Now there’s cushy camping on L.A.’s trail from Pacific Palisades to Malibu
The Backbone Trail takes hikers from Pacific Palisades to Malibu on a single 67-mile trail in the Santa Monica Mountains. Most people hike L.A.’s newest trail in sections because there are few campgrounds and water stops along the way.
Trail Magic Adventures is out to change all that.
Lottery starts Saturday for those who want to scale the popular southern Sierra peak.
It’s the first company to offer guided hikes and all-inclusive overnight camping along the little-known coastal route. That means hikers can experience the high points and wide-angle ocean views without having to carry a heavy backpack.
“The idea is to keep it as simple as possible, to make it available to people who aren’t hard-core backpackers,” spokesman Austin Sacks says.
You still have to notch the miles, but it’s a cushy (and somewhat pricey) way to go.
The trail runs through state and federal public lands — from Will Rogers State Park in Pacific Palisades to Point Mugu State Park in Ventura County. Trail Magic breaks the route into five sections, about 10 to 15 miles each, that hikers can choose for a day hike, weekend camping trip or weeklong adventure.
Trail Magic relies on private campgrounds on the route to provide tents, sleeping bags and hot meals. Hikers carry only personal belongings in a day pack and show up when it’s time to bed down. During the trip, participants learn about plant life and the coastal scrub habitat as well as leave-no-trace camping principles.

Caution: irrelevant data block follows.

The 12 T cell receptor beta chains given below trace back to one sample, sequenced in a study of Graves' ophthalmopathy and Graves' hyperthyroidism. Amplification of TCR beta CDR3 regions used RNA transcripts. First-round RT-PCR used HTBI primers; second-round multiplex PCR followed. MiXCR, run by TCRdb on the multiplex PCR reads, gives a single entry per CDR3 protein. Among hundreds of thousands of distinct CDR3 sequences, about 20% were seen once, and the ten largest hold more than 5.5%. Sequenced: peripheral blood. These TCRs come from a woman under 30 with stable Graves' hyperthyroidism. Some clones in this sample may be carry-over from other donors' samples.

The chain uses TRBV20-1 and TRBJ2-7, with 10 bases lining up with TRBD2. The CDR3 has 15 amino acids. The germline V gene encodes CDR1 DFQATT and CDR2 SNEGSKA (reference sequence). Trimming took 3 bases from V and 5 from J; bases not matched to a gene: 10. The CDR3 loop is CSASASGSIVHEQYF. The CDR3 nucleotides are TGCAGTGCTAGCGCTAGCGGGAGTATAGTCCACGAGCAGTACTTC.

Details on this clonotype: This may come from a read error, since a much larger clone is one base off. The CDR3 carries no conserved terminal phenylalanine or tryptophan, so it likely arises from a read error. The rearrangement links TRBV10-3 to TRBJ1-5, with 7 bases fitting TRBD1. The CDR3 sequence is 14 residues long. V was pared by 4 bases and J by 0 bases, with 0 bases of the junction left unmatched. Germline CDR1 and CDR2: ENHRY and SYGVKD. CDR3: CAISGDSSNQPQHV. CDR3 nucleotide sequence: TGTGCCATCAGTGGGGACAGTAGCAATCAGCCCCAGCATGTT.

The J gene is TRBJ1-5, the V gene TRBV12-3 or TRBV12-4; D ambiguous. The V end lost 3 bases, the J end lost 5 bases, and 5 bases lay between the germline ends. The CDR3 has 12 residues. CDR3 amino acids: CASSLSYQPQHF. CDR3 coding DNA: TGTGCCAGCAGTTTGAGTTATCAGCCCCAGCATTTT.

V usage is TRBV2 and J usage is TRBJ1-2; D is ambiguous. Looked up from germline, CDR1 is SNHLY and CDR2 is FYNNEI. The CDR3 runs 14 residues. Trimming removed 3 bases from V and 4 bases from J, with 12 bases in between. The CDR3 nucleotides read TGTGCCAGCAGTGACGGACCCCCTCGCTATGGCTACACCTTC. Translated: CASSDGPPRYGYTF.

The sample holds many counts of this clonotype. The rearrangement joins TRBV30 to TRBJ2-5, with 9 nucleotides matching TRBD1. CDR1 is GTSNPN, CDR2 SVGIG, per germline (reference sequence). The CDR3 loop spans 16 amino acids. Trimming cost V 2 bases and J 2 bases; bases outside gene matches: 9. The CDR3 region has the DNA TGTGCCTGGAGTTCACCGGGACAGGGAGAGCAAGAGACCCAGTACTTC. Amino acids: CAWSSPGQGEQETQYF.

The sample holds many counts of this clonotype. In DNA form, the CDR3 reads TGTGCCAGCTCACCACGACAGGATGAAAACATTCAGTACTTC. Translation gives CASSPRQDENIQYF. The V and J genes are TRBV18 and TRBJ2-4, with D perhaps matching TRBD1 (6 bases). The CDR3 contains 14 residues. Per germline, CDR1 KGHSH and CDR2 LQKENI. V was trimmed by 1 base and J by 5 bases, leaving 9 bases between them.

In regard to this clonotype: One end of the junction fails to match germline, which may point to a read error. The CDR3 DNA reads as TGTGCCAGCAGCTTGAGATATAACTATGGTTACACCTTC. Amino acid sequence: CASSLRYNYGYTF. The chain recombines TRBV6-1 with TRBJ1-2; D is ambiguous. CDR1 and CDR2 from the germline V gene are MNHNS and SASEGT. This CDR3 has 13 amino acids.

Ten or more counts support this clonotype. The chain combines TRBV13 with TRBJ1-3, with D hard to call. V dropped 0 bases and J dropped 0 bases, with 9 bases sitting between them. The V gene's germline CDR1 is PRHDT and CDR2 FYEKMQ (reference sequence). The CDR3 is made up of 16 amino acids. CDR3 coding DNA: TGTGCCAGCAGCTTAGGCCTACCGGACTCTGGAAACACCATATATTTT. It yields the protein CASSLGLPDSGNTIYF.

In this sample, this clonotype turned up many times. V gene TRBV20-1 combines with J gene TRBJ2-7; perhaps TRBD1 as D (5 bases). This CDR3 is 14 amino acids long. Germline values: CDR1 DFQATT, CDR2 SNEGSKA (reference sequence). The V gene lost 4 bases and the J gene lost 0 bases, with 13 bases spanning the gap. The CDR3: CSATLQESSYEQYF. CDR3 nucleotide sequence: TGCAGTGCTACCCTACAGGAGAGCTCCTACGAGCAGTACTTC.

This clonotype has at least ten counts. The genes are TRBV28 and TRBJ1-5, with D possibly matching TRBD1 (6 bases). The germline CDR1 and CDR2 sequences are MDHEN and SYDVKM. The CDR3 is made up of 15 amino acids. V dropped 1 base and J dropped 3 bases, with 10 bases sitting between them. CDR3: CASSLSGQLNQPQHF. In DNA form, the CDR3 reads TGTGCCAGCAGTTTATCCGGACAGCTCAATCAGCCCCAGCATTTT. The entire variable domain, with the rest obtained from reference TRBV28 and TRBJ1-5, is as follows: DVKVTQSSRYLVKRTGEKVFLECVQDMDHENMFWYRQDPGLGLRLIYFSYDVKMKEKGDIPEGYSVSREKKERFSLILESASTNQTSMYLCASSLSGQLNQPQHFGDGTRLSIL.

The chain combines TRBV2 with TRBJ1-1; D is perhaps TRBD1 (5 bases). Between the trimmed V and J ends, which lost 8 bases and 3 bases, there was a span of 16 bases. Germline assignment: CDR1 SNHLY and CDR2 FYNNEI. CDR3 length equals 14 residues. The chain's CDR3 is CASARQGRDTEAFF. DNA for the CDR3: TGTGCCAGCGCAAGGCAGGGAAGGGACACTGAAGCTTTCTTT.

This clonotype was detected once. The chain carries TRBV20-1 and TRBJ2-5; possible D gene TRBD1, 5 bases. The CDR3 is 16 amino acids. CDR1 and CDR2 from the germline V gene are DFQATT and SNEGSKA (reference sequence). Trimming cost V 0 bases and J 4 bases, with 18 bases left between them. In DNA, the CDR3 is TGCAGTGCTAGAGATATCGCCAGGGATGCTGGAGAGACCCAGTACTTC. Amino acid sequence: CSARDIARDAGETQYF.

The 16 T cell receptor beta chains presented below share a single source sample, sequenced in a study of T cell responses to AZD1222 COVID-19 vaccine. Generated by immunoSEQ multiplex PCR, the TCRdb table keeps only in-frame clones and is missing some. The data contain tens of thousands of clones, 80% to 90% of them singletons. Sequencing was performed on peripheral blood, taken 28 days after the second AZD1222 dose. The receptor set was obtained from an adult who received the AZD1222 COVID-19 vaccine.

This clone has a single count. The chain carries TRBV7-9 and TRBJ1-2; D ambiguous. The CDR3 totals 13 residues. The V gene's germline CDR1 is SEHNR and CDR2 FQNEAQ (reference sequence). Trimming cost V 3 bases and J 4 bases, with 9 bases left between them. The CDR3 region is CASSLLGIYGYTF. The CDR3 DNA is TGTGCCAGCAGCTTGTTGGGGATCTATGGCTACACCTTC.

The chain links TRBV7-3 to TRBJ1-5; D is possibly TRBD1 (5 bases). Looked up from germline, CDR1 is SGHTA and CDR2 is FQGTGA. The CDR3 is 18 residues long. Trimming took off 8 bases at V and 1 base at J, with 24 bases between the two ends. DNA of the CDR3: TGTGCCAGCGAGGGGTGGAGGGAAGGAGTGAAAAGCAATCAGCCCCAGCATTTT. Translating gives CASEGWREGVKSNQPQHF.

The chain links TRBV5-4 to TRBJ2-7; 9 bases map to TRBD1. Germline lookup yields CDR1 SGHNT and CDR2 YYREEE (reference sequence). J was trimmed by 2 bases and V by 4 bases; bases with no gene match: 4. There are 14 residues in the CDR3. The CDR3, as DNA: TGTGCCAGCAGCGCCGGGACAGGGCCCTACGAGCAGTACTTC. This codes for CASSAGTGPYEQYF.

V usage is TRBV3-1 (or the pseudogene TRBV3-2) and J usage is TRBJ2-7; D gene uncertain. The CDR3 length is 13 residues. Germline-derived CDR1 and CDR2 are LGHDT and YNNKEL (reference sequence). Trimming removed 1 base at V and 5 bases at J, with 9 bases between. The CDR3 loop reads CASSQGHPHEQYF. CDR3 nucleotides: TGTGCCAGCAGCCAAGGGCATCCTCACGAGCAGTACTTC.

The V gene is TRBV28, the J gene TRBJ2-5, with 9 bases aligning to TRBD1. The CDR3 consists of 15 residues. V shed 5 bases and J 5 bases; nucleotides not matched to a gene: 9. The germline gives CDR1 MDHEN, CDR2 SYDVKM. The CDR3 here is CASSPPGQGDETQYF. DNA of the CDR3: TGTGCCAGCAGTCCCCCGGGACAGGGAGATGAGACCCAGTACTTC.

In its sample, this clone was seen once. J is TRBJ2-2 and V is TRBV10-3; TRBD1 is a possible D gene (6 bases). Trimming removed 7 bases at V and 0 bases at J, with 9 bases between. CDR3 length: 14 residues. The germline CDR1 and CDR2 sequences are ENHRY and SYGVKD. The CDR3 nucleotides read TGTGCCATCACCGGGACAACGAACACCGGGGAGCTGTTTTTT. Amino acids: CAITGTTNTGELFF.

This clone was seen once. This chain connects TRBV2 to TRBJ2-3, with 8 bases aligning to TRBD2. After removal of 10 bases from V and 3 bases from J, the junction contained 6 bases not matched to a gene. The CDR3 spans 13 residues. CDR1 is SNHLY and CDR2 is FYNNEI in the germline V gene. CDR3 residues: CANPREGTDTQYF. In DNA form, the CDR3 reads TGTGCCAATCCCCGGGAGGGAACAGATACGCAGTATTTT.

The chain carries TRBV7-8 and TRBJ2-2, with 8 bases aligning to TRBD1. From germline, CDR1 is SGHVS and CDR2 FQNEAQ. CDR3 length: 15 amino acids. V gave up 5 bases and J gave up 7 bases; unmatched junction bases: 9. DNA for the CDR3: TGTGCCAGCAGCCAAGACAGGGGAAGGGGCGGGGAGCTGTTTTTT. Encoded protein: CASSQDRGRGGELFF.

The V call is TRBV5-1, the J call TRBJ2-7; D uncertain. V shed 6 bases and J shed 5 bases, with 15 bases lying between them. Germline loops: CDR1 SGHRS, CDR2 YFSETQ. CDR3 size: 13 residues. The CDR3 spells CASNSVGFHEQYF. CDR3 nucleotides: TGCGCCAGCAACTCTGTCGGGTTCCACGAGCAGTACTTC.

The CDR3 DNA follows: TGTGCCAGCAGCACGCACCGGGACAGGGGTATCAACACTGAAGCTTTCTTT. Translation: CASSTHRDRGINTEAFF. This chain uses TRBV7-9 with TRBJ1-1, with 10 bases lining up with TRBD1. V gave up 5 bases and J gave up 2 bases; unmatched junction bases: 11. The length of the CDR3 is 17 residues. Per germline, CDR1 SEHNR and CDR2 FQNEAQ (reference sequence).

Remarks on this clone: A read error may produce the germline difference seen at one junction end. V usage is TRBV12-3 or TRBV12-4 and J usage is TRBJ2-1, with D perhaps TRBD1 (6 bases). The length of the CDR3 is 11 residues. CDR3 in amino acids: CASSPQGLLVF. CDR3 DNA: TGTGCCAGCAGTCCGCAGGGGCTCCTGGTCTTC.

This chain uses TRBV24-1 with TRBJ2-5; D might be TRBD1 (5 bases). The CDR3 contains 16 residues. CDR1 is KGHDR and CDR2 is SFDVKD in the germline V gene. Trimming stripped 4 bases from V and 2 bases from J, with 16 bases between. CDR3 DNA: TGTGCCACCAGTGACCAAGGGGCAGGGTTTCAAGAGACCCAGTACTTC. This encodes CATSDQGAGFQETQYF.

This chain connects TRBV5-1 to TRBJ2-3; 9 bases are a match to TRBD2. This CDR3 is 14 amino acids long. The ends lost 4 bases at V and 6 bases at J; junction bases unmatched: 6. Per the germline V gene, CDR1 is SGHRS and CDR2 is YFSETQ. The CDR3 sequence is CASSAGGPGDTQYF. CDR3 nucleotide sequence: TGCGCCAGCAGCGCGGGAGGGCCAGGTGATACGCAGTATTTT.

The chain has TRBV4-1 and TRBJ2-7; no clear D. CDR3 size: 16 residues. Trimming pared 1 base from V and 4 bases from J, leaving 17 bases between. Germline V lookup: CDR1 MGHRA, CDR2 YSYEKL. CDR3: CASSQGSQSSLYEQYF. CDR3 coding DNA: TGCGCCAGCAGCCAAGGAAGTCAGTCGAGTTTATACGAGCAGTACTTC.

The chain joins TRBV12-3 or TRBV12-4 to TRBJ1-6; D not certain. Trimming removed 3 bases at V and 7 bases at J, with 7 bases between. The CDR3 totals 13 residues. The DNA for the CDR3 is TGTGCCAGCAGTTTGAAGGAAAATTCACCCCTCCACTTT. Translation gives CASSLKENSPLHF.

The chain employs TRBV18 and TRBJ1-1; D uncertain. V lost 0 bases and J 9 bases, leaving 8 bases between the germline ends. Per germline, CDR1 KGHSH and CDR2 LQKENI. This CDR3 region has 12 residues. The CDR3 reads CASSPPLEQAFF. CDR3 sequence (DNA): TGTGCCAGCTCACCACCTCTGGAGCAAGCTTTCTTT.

Trips are offered year-round; you can ask for a customized outing or join a group. Three-day, two-night journeys cost $599 per person, and a single-night camping trip runs $399.
Guides Sasha Blanchard and Keith Thomas co-founded the company with Sasha’s dad, Greg Blanchard, who helped with the business side. They took a few years to get going. It took time to contact more than 40 private landowners to find suitable camping sites, and file permits with state and federal authorities.
The Backbone Trail was completed in 2016 after the last parcel of land was donated. It took more than four decades for environmentalists, activists, state and national parks, and other agencies to piece together the route and create a dozen entry points.
Five public campgrounds are available on the trail, but they aren’t well spaced out; there’s a 30-mile gap between two of the sites, and one doesn’t have water.
Info: Trail Magic Adventures
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